Developed by French immigrant Frank (born François) Lambert over a period of 17 years, the Lambert has a one-of-a-kind design.
Although it looks like an index machine, the Lambert is a keyboard typewriter.
The circular keyboard is connected directly to a type disk that contains all characters.
Upon depression of a key, the disk swivels to the right position, descends, and prints through an opening in the ink pad onto a printing surface the size of a lentil.
The paper curls up around the wooden roller as typing continues.
The end of a line is signaled when a little upright spring attached to the carriage flicks against a ball bearing, which then rolls through a tube to hit a bell.
This odd little device was advertised as suitable "for almost everybody."
You'd think it would be extremely rare, but in fact, the Lambert was moderately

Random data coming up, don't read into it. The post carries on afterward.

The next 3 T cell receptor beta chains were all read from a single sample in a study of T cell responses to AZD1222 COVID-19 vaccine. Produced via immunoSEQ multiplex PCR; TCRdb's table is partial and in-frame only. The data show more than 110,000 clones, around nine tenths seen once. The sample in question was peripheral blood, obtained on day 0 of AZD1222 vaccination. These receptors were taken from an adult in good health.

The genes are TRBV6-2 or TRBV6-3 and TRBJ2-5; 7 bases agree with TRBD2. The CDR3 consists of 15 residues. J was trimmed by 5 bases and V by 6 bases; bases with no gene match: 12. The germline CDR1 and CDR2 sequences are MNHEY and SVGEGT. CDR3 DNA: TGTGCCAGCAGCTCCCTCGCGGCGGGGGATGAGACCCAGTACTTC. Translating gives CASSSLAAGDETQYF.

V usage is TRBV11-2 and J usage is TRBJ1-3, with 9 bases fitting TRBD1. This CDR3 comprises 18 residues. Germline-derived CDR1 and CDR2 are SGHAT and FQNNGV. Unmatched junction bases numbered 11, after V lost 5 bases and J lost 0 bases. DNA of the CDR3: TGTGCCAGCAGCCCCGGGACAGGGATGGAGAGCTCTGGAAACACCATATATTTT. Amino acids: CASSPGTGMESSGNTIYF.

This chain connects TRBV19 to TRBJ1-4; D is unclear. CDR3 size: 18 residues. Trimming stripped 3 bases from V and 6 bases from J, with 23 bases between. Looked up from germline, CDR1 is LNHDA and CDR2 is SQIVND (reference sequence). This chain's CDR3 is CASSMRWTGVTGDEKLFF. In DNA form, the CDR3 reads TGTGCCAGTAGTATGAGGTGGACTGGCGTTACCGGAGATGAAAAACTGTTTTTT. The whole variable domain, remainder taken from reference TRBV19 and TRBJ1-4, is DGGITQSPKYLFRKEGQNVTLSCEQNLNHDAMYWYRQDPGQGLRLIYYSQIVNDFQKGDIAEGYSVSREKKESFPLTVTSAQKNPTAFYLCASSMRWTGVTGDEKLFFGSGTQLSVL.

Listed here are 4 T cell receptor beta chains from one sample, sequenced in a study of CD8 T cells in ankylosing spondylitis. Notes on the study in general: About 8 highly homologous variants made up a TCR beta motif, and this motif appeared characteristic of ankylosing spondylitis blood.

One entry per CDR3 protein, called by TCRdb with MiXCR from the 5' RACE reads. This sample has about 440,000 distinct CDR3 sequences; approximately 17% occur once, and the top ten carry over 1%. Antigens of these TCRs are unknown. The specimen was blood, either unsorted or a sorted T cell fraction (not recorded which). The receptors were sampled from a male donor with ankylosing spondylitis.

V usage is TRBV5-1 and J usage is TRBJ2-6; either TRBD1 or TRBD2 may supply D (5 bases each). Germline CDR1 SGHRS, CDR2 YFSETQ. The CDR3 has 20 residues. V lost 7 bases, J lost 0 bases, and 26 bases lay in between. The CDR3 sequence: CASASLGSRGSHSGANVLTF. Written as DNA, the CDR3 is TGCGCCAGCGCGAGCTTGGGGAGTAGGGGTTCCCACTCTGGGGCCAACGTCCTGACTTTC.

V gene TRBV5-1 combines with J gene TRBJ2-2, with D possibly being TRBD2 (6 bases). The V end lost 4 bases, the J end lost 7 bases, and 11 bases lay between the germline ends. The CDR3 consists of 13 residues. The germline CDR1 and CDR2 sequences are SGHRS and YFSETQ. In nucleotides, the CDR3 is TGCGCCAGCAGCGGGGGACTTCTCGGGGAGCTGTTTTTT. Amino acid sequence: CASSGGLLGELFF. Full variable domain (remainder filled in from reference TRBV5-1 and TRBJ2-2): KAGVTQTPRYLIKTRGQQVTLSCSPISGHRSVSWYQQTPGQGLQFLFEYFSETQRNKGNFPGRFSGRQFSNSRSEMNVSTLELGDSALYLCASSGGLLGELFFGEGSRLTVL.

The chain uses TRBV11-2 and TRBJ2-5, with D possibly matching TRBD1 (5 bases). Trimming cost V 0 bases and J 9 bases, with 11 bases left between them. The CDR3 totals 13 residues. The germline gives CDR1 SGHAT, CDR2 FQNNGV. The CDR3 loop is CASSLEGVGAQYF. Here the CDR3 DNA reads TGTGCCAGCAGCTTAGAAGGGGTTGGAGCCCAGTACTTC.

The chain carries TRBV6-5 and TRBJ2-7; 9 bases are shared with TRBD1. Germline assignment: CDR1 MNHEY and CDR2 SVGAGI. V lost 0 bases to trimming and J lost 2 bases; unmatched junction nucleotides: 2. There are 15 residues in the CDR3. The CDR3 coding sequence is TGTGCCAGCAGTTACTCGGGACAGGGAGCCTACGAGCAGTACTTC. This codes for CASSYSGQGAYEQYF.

successful, and it turns up with some regularity for under $1000.
Facts and figures
Model 1 (embossed base): 1900-1902
Model 3 (decal on base, longer carriage): 1902-1904 in U.S. Also produced in England, Germany, and France, where it was sold by Sidney Hébert of Dieppe as late as the 1920s.
Frank Lambert (1851-1937) was also the inventor of
a talking clock.
His test recording for this clock dates from 1878 and is probably the oldest existing sound recording in the world.
Lambert made no money from either his clock or his typewriter, but finally struck it rich thanks to a water-metering device.
Here he is at his home in Brooklyn in 1926.
Photograph from "Lambert's Voice!" by Aaron Cramer, ETCetera #21 (December 1992).